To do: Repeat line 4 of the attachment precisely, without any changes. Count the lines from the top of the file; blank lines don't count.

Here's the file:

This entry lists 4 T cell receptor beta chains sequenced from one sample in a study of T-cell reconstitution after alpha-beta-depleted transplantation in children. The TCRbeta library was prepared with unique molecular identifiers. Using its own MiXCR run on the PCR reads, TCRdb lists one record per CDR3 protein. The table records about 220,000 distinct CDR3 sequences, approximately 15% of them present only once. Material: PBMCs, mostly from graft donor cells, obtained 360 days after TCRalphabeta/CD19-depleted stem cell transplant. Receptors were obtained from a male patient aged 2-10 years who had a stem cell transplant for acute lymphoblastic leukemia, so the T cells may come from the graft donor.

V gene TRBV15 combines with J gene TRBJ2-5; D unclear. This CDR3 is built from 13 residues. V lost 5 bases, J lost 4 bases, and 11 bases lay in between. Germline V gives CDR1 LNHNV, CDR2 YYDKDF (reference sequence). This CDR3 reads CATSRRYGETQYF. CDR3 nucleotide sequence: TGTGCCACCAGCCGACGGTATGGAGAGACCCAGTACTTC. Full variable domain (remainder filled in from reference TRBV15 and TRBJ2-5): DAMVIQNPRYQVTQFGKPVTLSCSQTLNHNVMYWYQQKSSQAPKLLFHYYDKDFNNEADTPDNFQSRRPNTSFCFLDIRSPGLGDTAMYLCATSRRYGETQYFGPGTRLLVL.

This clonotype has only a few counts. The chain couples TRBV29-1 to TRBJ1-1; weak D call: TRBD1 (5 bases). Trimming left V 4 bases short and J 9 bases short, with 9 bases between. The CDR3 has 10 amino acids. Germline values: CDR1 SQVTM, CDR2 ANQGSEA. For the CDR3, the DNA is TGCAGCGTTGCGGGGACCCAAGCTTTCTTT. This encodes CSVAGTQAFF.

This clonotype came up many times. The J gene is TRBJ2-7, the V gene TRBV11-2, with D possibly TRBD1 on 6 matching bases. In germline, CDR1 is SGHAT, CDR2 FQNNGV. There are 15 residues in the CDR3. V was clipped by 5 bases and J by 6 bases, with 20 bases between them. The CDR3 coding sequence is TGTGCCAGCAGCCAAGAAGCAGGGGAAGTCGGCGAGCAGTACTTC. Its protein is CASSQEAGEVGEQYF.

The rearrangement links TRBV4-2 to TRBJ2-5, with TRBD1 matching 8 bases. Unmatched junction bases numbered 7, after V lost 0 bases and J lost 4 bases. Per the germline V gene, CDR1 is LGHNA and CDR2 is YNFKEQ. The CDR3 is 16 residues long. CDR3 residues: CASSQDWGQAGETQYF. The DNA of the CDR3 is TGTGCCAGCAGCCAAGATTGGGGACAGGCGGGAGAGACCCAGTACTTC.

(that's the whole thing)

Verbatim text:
This clonotype came up many times. The J gene is TRBJ2-7, the V gene TRBV11-2, with D possibly TRBD1 on 6 matching bases. In germline, CDR1 is SGHAT, CDR2 FQNNGV. There are 15 residues in the CDR3. V was clipped by 5 bases and J by 6 bases, with 20 bases between them. The CDR3 coding sequence is TGTGCCAGCAGCCAAGAAGCAGGGGAAGTCGGCGAGCAGTACTTC. Its protein is CASSQEAGEVGEQYF.